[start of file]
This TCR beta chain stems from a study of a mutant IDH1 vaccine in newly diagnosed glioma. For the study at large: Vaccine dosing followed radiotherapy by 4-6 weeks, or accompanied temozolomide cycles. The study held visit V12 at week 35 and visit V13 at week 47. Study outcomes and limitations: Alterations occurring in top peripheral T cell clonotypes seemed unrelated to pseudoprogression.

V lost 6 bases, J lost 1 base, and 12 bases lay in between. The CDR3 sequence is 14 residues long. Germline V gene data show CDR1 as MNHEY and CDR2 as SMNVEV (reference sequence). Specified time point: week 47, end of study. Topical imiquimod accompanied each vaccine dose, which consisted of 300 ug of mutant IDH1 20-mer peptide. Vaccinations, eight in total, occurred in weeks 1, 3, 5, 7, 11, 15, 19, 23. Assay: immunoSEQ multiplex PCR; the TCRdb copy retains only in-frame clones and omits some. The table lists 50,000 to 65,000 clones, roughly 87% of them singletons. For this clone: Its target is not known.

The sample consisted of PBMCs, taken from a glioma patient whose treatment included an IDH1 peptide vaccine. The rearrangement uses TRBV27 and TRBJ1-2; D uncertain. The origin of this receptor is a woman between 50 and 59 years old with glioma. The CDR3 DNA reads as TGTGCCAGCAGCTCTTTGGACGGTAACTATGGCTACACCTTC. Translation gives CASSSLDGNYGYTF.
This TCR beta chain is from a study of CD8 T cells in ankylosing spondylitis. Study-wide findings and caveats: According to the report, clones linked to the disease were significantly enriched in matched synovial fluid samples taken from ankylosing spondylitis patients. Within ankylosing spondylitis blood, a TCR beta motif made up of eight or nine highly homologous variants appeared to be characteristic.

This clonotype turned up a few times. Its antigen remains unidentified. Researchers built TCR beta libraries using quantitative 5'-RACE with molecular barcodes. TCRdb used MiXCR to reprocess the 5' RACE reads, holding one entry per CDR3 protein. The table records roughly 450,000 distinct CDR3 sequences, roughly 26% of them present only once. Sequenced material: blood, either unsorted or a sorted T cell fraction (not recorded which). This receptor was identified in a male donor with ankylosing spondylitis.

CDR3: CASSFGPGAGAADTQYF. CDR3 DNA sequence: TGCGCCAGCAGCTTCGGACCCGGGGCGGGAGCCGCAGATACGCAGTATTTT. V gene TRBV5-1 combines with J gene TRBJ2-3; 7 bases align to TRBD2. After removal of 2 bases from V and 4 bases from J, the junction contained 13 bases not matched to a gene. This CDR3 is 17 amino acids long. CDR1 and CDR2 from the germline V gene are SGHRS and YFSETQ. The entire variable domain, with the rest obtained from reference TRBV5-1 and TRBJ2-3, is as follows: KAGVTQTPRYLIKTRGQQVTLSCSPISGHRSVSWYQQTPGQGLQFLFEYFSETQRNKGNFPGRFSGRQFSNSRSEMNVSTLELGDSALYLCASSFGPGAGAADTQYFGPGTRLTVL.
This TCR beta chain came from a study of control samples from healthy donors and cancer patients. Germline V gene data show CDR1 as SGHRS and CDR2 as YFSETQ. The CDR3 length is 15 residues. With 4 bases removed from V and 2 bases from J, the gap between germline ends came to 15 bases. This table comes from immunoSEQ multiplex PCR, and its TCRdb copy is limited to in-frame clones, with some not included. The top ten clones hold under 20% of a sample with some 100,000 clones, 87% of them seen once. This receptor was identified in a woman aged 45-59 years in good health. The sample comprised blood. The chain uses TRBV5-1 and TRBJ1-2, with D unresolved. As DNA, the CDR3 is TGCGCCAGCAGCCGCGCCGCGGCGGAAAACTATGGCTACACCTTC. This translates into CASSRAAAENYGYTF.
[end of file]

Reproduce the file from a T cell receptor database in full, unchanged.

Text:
This TCR beta chain stems from a study of a mutant IDH1 vaccine in newly diagnosed glioma. For the study at large: Vaccine dosing followed radiotherapy by 4-6 weeks, or accompanied temozolomide cycles. The study held visit V12 at week 35 and visit V13 at week 47. Study outcomes and limitations: Alterations occurring in top peripheral T cell clonotypes seemed unrelated to pseudoprogression.

V lost 6 bases, J lost 1 base, and 12 bases lay in between. The CDR3 sequence is 14 residues long. Germline V gene data show CDR1 as MNHEY and CDR2 as SMNVEV (reference sequence). Specified time point: week 47, end of study. Topical imiquimod accompanied each vaccine dose, which consisted of 300 ug of mutant IDH1 20-mer peptide. Vaccinations, eight in total, occurred in weeks 1, 3, 5, 7, 11, 15, 19, 23. Assay: immunoSEQ multiplex PCR; the TCRdb copy retains only in-frame clones and omits some. The table lists 50,000 to 65,000 clones, roughly 87% of them singletons. For this clone: Its target is not known.

The sample consisted of PBMCs, taken from a glioma patient whose treatment included an IDH1 peptide vaccine. The rearrangement uses TRBV27 and TRBJ1-2; D uncertain. The origin of this receptor is a woman between 50 and 59 years old with glioma. The CDR3 DNA reads as TGTGCCAGCAGCTCTTTGGACGGTAACTATGGCTACACCTTC. Translation gives CASSSLDGNYGYTF.
This TCR beta chain is from a study of CD8 T cells in ankylosing spondylitis. Study-wide findings and caveats: According to the report, clones linked to the disease were significantly enriched in matched synovial fluid samples taken from ankylosing spondylitis patients. Within ankylosing spondylitis blood, a TCR beta motif made up of eight or nine highly homologous variants appeared to be characteristic.

This clonotype turned up a few times. Its antigen remains unidentified. Researchers built TCR beta libraries using quantitative 5'-RACE with molecular barcodes. TCRdb used MiXCR to reprocess the 5' RACE reads, holding one entry per CDR3 protein. The table records roughly 450,000 distinct CDR3 sequences, roughly 26% of them present only once. Sequenced material: blood, either unsorted or a sorted T cell fraction (not recorded which). This receptor was identified in a male donor with ankylosing spondylitis.

CDR3: CASSFGPGAGAADTQYF. CDR3 DNA sequence: TGCGCCAGCAGCTTCGGACCCGGGGCGGGAGCCGCAGATACGCAGTATTTT. V gene TRBV5-1 combines with J gene TRBJ2-3; 7 bases align to TRBD2. After removal of 2 bases from V and 4 bases from J, the junction contained 13 bases not matched to a gene. This CDR3 is 17 amino acids long. CDR1 and CDR2 from the germline V gene are SGHRS and YFSETQ. The entire variable domain, with the rest obtained from reference TRBV5-1 and TRBJ2-3, is as follows: KAGVTQTPRYLIKTRGQQVTLSCSPISGHRSVSWYQQTPGQGLQFLFEYFSETQRNKGNFPGRFSGRQFSNSRSEMNVSTLELGDSALYLCASSFGPGAGAADTQYFGPGTRLTVL.
This TCR beta chain came from a study of control samples from healthy donors and cancer patients. Germline V gene data show CDR1 as SGHRS and CDR2 as YFSETQ. The CDR3 length is 15 residues. With 4 bases removed from V and 2 bases from J, the gap between germline ends came to 15 bases. This table comes from immunoSEQ multiplex PCR, and its TCRdb copy is limited to in-frame clones, with some not included. The top ten clones hold under 20% of a sample with some 100,000 clones, 87% of them seen once. This receptor was identified in a woman aged 45-59 years in good health. The sample comprised blood. The chain uses TRBV5-1 and TRBJ1-2, with D unresolved. As DNA, the CDR3 is TGCGCCAGCAGCCGCGCCGCGGCGGAAAACTATGGCTACACCTTC. This translates into CASSRAAAENYGYTF.